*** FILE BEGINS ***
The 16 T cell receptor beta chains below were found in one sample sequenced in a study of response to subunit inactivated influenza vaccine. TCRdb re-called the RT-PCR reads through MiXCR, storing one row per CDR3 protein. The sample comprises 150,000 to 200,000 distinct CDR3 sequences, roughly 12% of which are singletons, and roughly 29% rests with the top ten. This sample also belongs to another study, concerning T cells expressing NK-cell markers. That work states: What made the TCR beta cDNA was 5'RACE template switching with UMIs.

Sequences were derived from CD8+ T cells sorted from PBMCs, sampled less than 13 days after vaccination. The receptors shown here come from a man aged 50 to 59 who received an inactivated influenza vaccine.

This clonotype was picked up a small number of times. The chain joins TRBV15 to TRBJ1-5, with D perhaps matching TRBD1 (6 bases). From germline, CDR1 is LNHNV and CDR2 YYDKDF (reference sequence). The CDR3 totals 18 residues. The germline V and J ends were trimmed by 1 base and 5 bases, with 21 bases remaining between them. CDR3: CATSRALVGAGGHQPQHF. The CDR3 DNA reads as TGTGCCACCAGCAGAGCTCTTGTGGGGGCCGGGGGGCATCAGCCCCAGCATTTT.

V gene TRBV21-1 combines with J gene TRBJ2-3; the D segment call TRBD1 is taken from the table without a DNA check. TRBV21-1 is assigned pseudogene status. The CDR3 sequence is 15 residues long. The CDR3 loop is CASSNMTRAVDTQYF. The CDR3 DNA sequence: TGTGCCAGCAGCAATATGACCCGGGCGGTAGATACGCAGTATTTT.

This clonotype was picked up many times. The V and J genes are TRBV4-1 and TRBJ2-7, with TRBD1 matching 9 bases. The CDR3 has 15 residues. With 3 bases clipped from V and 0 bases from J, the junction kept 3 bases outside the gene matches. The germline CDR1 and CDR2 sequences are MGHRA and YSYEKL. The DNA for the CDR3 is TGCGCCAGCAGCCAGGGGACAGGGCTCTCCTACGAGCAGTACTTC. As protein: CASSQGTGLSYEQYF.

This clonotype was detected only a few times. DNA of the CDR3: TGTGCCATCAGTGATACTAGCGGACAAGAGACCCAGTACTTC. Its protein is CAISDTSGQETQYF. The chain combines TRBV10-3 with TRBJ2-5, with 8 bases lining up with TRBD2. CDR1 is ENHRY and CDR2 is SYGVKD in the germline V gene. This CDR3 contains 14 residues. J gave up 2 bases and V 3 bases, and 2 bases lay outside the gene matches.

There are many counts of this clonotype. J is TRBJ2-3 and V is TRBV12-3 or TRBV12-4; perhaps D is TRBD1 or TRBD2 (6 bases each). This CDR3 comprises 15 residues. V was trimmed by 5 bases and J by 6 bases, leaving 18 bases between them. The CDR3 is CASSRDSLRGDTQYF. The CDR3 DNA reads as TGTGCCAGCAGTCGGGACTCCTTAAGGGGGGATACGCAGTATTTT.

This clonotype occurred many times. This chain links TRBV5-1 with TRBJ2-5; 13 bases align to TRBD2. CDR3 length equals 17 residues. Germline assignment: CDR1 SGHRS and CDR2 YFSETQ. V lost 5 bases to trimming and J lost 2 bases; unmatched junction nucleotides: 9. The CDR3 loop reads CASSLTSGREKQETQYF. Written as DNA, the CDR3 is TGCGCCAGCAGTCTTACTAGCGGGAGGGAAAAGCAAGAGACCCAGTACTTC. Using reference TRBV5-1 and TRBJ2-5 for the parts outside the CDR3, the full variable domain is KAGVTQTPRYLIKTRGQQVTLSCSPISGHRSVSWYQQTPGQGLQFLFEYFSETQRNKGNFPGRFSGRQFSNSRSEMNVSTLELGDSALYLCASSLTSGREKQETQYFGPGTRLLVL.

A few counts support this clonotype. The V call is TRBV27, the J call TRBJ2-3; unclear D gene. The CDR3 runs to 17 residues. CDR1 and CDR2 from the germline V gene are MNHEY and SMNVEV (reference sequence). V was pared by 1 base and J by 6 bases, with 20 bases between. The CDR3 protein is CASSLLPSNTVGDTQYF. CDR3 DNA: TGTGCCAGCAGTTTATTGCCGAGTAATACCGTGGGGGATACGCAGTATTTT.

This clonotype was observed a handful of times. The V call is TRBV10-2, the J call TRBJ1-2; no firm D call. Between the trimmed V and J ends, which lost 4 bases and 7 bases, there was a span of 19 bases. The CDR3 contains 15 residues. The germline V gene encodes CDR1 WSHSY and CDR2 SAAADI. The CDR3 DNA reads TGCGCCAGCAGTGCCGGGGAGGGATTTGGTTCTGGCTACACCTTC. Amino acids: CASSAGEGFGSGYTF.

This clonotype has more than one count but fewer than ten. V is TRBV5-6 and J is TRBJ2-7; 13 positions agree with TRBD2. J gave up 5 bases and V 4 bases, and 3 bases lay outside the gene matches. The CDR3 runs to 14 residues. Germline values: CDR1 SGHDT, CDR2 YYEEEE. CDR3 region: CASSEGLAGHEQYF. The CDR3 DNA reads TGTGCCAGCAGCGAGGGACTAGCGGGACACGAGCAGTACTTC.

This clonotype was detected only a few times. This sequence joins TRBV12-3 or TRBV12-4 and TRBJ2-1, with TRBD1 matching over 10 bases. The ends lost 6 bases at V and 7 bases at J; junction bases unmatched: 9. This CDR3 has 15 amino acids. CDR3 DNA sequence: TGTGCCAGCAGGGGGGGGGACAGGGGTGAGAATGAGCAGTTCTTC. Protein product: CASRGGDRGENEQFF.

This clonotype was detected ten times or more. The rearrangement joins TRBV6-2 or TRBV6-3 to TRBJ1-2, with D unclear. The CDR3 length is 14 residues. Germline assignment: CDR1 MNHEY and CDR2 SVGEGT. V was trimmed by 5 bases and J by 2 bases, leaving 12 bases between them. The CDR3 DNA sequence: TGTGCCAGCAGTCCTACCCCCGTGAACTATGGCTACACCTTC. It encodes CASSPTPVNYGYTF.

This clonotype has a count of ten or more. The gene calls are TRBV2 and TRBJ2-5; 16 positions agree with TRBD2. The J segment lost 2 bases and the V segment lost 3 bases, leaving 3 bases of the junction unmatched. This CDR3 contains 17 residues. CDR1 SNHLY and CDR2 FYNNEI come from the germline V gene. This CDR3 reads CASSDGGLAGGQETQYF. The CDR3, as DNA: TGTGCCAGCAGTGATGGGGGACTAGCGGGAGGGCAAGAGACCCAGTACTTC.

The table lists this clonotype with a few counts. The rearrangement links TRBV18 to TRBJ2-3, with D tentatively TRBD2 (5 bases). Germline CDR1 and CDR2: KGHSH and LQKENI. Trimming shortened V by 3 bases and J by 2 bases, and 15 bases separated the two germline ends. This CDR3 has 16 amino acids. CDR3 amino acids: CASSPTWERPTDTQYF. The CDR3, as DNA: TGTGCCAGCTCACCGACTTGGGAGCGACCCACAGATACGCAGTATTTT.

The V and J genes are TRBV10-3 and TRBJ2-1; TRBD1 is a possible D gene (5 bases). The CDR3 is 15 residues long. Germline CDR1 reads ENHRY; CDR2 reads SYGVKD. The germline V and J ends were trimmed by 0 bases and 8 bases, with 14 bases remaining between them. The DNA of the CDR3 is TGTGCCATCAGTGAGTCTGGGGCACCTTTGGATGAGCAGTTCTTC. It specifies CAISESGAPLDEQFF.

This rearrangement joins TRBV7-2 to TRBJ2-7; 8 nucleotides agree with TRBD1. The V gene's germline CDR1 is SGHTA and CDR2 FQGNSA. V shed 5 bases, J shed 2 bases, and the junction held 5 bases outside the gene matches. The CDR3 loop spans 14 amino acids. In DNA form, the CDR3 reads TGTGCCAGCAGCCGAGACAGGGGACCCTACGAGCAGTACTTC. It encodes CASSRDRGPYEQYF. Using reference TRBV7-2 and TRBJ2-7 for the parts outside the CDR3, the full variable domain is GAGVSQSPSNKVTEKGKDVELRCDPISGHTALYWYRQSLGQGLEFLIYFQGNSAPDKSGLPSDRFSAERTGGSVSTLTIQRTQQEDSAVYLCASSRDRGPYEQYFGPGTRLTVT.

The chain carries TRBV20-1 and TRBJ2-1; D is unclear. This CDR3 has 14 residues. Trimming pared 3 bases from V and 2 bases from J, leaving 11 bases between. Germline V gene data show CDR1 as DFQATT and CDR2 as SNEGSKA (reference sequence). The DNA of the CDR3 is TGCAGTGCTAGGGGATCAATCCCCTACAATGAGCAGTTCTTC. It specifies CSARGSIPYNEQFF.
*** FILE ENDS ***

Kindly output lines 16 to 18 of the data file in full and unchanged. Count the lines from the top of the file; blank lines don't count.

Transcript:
The V and J genes are TRBV10-3 and TRBJ2-1; TRBD1 is a possible D gene (5 bases). The CDR3 is 15 residues long. Germline CDR1 reads ENHRY; CDR2 reads SYGVKD. The germline V and J ends were trimmed by 0 bases and 8 bases, with 14 bases remaining between them. The DNA of the CDR3 is TGTGCCATCAGTGAGTCTGGGGCACCTTTGGATGAGCAGTTCTTC. It specifies CAISESGAPLDEQFF.

This rearrangement joins TRBV7-2 to TRBJ2-7; 8 nucleotides agree with TRBD1. The V gene's germline CDR1 is SGHTA and CDR2 FQGNSA. V shed 5 bases, J shed 2 bases, and the junction held 5 bases outside the gene matches. The CDR3 loop spans 14 amino acids. In DNA form, the CDR3 reads TGTGCCAGCAGCCGAGACAGGGGACCCTACGAGCAGTACTTC. It encodes CASSRDRGPYEQYF. Using reference TRBV7-2 and TRBJ2-7 for the parts outside the CDR3, the full variable domain is GAGVSQSPSNKVTEKGKDVELRCDPISGHTALYWYRQSLGQGLEFLIYFQGNSAPDKSGLPSDRFSAERTGGSVSTLTIQRTQQEDSAVYLCASSRDRGPYEQYFGPGTRLTVT.

The chain carries TRBV20-1 and TRBJ2-1; D is unclear. This CDR3 has 14 residues. Trimming pared 3 bases from V and 2 bases from J, leaving 11 bases between. Germline V gene data show CDR1 as DFQATT and CDR2 as SNEGSKA (reference sequence). The DNA of the CDR3 is TGCAGTGCTAGGGGATCAATCCCCTACAATGAGCAGTTCTTC. It specifies CSARGSIPYNEQFF.